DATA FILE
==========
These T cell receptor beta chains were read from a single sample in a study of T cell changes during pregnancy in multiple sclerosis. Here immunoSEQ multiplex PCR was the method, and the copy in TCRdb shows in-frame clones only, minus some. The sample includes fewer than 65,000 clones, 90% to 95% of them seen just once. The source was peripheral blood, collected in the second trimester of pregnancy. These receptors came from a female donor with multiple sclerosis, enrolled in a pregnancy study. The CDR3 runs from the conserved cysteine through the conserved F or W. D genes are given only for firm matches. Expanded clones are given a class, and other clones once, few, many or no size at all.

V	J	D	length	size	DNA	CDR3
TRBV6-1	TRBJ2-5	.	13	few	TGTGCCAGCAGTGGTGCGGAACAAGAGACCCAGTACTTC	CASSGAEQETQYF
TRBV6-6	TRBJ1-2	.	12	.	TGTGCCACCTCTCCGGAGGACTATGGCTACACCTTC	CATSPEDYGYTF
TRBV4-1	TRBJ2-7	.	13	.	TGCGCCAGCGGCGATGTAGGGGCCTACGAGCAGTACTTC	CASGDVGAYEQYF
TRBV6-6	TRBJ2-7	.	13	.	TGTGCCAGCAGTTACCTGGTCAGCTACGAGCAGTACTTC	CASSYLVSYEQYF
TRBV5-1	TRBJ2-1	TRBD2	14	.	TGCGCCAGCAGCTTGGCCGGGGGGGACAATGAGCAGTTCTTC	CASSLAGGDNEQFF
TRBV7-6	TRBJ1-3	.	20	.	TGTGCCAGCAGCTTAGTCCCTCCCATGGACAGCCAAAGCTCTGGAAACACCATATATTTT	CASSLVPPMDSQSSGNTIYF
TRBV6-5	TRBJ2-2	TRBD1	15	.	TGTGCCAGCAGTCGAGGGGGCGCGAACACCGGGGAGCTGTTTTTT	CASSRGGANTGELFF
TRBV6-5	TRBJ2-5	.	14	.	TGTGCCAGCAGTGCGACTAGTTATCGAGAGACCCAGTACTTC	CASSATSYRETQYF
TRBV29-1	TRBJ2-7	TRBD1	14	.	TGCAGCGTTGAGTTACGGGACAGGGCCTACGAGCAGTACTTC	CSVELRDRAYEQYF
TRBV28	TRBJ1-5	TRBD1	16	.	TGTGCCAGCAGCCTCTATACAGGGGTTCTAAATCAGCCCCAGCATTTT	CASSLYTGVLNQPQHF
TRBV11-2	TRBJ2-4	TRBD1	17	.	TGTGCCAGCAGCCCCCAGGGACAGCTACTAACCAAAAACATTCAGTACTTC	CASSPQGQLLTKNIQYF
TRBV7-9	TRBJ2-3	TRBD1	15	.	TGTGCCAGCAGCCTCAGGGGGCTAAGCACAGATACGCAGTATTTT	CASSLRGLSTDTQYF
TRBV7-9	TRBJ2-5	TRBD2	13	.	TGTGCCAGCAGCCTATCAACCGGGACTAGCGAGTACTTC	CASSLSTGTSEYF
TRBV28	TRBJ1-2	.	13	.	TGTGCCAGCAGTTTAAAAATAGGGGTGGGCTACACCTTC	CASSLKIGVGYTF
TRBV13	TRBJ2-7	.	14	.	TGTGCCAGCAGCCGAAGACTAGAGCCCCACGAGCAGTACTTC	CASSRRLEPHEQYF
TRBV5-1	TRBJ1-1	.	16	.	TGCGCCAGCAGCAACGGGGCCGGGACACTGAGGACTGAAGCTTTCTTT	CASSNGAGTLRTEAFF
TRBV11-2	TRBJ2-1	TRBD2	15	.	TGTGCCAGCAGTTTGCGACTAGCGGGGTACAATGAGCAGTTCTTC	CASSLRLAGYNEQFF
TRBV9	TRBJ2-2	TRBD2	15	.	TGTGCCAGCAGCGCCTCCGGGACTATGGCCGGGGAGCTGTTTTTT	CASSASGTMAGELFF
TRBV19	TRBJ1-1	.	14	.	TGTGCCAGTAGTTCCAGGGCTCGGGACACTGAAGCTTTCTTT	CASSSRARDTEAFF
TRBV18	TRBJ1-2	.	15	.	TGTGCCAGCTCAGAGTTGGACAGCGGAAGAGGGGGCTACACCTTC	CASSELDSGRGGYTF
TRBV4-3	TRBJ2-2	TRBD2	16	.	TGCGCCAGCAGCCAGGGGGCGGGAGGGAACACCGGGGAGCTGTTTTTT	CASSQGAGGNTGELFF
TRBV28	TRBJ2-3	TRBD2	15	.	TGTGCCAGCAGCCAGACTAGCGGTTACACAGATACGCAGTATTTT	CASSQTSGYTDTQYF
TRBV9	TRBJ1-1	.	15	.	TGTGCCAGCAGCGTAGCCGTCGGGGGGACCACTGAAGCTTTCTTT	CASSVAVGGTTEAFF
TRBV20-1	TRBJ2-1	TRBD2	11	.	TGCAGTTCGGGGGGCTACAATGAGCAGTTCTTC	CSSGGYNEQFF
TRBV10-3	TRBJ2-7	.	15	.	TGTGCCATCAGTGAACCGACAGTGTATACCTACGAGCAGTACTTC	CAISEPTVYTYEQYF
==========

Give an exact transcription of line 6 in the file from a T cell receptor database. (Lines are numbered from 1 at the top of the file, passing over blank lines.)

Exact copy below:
TRBV6-6	TRBJ2-7	.	13	.	TGTGCCAGCAGTTACCTGGTCAGCTACGAGCAGTACTTC	CASSYLVSYEQYF